It was furthermore feared that the vices of a standing army would be a source of moral corruption undermining the virtue of republican society. The Anti-Federalists argued that virtue was a prerequisite of freedom and the foundation of both prosperity and a healthy constitution. However, Standing armies were by their very nature a threat to this virtue: “It will inevitably sow the seeds of corruption and depravity of manners. Indolence will increase, and with it crimes cannot but increase. The springs of honesty will gradually grow lax and chaste, and severe manners be succeeded by those that are dissolute and vicious. Where a standing army is kept up, virtue never thrives.” Thus, opposition to standing armies was based on more than just concerns about limiting the power of the general government and preventing the rise of tyrants. Like the republicans before them, the Anti-Federalists feared standing armies would weaken the spirit of independence and liberty and destroy the republican virtue that was the ultimate source of America’s martial strength. The Anti-Federalists argued that, rather than depend on a standing army, the United States should rely on the spirit of its people for defense “…Where is the danger? If, Sir, there was any, I would recur to the American spirit to defend us; that spirit which has enabled us to surmount the greatest difficulties.” The Anti-Federalists understood liberty to be the foundation of the American spirit. It was the ultimate source of strength, one that could overcome any obstacle. The Anti-Federalists feared the consequences of affording such a powerful, prominent and proximate position to a group of men who were a threat to this liberty and the opposite of everything Republicanism stood for. In the imagination of the Anti-Federalists, it was Republican virtue that had triumphed over the British Army and guarded American liberty. Anything that threatened that virtue was intolerable.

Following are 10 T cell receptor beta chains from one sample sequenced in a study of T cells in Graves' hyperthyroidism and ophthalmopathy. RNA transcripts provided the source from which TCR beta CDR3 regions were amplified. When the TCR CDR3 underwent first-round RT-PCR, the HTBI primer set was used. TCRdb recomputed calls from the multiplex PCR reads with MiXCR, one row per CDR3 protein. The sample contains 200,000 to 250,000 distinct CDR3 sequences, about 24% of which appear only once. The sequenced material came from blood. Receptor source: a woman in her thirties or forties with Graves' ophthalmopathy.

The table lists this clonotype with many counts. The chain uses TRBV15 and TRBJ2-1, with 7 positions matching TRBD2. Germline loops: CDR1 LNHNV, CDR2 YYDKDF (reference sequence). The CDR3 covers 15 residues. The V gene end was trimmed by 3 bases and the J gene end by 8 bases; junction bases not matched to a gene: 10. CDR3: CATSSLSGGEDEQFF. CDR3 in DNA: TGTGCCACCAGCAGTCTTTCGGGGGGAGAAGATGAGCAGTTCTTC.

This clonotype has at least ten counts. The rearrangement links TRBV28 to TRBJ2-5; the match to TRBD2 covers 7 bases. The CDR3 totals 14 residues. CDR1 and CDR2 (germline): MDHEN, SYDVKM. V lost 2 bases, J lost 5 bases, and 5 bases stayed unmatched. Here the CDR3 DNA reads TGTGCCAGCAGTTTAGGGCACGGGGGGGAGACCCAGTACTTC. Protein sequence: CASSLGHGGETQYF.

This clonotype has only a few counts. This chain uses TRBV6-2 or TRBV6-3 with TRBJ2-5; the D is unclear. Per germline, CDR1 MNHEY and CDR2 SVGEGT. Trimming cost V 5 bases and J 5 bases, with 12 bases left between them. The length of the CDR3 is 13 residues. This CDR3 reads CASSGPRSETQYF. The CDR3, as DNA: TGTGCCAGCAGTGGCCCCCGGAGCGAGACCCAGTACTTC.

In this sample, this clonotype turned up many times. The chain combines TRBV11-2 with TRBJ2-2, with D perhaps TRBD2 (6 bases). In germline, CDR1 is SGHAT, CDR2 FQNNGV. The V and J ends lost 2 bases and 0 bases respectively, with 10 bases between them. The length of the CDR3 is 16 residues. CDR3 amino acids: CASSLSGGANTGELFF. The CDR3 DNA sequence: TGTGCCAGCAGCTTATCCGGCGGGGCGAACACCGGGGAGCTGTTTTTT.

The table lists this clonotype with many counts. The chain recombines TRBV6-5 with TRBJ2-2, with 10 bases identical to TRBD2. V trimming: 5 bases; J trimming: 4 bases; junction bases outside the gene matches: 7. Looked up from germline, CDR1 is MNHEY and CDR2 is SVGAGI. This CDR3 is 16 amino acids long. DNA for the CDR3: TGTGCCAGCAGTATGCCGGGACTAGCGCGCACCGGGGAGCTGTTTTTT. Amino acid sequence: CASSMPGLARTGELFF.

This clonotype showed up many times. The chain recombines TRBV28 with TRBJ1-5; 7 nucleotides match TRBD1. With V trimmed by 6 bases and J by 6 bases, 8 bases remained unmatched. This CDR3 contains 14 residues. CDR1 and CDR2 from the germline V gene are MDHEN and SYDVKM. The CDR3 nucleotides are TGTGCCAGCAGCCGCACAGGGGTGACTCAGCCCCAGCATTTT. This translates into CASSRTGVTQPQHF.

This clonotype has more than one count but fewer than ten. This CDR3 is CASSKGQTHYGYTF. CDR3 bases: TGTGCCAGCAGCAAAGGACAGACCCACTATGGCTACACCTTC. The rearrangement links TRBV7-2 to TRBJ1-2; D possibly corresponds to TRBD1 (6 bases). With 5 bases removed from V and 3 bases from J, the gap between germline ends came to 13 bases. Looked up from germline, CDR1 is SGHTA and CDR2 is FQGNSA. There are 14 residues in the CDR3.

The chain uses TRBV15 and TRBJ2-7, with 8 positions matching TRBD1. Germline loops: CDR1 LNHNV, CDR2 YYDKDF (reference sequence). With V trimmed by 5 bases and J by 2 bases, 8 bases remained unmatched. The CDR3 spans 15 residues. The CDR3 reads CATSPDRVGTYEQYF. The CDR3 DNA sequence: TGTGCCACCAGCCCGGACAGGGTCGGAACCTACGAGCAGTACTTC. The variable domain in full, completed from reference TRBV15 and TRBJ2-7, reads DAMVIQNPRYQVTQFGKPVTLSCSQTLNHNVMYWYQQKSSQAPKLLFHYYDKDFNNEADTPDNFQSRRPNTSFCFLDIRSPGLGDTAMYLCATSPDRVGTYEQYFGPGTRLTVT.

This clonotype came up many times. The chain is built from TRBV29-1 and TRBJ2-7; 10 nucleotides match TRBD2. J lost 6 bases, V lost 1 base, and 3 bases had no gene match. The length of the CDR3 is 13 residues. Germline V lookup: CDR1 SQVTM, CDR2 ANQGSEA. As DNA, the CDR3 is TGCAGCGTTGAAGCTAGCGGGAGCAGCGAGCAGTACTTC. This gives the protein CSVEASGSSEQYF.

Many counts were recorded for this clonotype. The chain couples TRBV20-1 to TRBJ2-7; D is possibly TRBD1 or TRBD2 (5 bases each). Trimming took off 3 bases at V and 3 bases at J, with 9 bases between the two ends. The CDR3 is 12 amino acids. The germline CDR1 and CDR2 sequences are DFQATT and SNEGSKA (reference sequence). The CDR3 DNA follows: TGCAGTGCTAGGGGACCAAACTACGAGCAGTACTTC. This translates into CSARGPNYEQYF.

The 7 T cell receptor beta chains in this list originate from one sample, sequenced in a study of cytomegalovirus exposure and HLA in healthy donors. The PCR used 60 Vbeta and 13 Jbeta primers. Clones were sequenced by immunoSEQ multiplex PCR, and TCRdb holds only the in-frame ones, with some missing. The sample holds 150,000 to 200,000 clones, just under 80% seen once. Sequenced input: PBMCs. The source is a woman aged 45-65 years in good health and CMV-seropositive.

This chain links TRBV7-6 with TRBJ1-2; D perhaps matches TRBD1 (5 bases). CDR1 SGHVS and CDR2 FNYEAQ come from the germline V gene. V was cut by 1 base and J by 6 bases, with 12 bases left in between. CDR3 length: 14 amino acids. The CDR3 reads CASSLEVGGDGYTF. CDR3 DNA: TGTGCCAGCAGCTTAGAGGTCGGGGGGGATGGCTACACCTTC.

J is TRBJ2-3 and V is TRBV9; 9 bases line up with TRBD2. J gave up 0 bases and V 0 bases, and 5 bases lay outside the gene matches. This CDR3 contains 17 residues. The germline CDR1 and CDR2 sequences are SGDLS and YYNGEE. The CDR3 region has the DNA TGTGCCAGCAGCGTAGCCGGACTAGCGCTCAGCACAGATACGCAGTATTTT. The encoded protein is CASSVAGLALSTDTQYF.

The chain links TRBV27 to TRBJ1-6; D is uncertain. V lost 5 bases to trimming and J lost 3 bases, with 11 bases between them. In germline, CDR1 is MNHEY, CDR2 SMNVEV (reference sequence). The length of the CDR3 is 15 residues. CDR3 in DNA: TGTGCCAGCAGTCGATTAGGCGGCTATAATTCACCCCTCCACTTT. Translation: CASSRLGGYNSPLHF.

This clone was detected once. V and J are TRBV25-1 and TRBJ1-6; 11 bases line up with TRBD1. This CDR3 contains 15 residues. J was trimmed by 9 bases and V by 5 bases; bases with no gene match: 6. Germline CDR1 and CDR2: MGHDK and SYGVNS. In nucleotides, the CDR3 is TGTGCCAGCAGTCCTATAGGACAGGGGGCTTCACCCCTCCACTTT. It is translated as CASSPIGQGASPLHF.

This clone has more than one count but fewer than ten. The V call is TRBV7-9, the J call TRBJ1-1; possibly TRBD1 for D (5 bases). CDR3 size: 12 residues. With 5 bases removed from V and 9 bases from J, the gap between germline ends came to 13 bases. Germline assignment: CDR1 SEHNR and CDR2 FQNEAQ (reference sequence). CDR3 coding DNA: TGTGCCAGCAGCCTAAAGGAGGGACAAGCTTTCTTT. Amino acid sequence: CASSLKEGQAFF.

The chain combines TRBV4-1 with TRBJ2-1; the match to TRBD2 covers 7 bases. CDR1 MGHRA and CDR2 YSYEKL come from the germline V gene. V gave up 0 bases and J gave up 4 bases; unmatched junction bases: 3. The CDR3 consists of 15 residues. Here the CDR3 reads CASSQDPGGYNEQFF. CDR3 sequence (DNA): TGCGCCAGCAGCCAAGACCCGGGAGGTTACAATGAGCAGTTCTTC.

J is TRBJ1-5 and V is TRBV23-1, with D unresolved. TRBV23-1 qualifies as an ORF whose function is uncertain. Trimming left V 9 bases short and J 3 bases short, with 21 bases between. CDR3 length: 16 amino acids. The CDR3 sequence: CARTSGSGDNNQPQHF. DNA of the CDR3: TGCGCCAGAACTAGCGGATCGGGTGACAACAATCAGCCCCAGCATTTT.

In addition to the danger they posed, the Anti-Federalists believed standing armies were ultimately unnecessary. Patrick Henry argued that the defenders of the Constitution exaggerated the threats from Europe and the potential for domestic insurrections. While “Brutus” admitted a need for troops to guard certain outposts and for Congress to be able to raise armies in response to a threat, he thought entirely unnecessary a blanket provision enabling Congress to maintain armies in times of piece. Instead, he proposed authorizing Congress to raise armies in response to particular threats and exigencies.